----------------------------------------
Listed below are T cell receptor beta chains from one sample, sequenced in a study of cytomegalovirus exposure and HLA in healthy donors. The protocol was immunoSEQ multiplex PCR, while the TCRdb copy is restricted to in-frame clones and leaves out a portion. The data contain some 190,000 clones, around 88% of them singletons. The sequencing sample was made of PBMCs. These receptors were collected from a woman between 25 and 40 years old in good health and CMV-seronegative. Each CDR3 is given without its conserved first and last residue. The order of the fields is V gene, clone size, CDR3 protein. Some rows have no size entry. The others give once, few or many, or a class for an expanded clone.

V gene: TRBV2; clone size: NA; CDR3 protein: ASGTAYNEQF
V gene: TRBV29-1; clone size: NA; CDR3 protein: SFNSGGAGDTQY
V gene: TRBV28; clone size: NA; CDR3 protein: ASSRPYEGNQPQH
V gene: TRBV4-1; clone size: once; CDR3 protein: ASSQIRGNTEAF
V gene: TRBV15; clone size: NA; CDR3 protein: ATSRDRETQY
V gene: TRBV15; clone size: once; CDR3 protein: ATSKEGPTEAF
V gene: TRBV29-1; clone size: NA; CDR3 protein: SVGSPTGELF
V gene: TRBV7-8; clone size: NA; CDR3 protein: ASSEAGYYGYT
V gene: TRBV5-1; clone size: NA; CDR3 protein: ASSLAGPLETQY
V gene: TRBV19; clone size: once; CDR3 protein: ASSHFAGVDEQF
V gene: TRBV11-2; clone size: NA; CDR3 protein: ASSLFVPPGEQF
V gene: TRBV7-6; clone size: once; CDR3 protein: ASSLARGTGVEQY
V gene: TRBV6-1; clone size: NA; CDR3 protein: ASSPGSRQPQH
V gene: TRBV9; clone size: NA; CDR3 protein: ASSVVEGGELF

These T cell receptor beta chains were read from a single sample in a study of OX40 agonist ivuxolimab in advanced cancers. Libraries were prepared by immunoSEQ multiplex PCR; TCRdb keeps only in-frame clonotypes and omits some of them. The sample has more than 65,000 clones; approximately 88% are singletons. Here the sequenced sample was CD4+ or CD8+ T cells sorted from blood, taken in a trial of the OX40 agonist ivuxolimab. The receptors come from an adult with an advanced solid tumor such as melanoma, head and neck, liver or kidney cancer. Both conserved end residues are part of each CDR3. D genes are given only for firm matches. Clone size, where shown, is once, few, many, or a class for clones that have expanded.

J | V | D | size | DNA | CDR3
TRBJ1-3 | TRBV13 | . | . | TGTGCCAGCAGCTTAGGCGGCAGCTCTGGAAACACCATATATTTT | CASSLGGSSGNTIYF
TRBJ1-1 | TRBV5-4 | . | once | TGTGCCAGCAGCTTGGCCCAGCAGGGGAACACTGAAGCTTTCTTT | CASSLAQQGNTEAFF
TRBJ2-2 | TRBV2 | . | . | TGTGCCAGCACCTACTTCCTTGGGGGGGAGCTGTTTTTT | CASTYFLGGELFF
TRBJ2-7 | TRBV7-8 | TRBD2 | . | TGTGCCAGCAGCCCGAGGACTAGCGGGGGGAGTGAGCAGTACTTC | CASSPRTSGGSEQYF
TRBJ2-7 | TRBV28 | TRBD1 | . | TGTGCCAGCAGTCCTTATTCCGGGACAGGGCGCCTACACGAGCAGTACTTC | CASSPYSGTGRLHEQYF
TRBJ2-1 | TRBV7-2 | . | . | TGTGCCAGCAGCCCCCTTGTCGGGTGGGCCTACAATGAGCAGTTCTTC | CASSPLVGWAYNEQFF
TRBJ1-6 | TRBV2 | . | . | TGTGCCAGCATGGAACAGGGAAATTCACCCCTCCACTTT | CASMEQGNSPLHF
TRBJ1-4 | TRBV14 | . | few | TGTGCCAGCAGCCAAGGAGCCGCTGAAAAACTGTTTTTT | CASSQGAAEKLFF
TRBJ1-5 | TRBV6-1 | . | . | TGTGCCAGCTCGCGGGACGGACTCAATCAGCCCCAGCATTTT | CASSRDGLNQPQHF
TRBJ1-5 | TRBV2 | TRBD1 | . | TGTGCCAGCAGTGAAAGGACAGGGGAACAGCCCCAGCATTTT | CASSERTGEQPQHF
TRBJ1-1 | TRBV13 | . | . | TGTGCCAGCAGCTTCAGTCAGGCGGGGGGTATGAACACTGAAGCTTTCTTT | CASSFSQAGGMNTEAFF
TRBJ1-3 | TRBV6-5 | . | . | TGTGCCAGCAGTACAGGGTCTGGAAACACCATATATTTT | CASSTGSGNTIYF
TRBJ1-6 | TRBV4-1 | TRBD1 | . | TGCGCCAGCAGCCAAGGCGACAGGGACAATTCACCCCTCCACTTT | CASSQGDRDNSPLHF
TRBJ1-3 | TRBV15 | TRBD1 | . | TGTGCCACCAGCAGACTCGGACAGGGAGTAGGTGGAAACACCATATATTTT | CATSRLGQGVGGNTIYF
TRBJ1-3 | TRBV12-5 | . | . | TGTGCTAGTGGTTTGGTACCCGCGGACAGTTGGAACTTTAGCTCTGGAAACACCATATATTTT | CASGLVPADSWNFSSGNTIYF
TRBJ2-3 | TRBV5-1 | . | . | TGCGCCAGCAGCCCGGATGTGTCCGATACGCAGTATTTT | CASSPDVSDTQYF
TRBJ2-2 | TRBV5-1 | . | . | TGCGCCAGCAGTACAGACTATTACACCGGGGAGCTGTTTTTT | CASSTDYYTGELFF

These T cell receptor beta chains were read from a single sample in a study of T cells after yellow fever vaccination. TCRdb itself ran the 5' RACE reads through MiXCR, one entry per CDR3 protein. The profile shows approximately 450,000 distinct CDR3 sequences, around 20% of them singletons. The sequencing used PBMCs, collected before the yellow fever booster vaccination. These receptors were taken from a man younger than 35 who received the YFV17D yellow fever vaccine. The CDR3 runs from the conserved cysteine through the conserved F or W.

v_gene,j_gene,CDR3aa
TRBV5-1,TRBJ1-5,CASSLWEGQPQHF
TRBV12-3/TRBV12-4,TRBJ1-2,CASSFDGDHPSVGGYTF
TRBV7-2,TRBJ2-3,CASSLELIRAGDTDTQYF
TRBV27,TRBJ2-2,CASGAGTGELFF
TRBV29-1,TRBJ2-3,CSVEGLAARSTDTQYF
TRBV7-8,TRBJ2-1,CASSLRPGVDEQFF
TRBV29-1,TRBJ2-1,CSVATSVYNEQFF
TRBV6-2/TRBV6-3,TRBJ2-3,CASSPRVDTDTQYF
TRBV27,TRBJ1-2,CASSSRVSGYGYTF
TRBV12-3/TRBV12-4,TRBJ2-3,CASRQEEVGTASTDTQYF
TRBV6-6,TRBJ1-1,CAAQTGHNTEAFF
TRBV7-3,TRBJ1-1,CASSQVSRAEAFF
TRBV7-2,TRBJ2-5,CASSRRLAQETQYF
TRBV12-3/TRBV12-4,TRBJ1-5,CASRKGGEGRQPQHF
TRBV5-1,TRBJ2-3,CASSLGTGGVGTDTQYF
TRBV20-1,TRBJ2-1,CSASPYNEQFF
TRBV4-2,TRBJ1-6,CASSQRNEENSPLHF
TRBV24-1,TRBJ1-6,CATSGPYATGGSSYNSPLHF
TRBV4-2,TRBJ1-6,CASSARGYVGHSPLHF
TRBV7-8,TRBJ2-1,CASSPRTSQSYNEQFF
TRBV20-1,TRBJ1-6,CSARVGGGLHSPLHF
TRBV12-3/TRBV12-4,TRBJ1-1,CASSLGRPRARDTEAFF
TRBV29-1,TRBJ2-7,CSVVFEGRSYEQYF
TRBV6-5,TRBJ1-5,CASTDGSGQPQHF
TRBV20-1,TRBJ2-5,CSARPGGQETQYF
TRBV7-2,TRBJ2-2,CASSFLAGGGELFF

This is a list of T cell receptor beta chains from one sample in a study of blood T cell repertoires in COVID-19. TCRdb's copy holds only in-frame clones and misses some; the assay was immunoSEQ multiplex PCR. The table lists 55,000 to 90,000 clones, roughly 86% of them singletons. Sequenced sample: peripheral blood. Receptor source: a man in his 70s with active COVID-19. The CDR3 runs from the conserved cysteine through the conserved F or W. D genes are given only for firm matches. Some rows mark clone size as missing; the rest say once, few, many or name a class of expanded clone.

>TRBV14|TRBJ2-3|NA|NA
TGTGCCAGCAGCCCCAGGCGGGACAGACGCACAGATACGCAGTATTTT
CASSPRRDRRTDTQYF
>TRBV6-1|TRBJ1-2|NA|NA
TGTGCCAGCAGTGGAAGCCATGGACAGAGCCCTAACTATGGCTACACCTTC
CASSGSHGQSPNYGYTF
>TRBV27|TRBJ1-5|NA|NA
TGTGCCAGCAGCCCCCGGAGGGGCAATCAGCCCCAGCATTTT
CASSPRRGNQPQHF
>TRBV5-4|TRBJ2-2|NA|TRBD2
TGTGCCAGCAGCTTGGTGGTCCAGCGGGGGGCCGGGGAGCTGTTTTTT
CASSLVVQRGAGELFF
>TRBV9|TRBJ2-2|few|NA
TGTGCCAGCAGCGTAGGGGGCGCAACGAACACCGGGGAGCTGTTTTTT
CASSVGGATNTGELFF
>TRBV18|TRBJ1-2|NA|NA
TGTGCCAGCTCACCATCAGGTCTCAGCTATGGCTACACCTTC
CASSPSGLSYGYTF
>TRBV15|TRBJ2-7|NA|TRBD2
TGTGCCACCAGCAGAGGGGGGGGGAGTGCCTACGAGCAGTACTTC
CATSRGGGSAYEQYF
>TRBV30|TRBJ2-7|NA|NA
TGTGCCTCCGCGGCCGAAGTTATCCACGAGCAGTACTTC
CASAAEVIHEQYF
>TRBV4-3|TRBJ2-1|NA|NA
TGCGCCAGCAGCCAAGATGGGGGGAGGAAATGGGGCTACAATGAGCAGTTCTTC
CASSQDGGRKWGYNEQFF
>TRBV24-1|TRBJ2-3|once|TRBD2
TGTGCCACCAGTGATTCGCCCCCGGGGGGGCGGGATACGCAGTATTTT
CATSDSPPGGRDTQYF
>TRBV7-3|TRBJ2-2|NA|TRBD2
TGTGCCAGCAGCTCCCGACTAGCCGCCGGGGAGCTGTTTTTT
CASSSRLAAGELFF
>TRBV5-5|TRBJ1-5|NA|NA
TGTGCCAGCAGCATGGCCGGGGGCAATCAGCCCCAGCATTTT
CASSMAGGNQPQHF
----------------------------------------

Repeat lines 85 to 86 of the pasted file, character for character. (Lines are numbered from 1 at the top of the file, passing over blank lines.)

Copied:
>TRBV30|TRBJ2-7|NA|NA
TGTGCCTCCGCGGCCGAAGTTATCCACGAGCAGTACTTC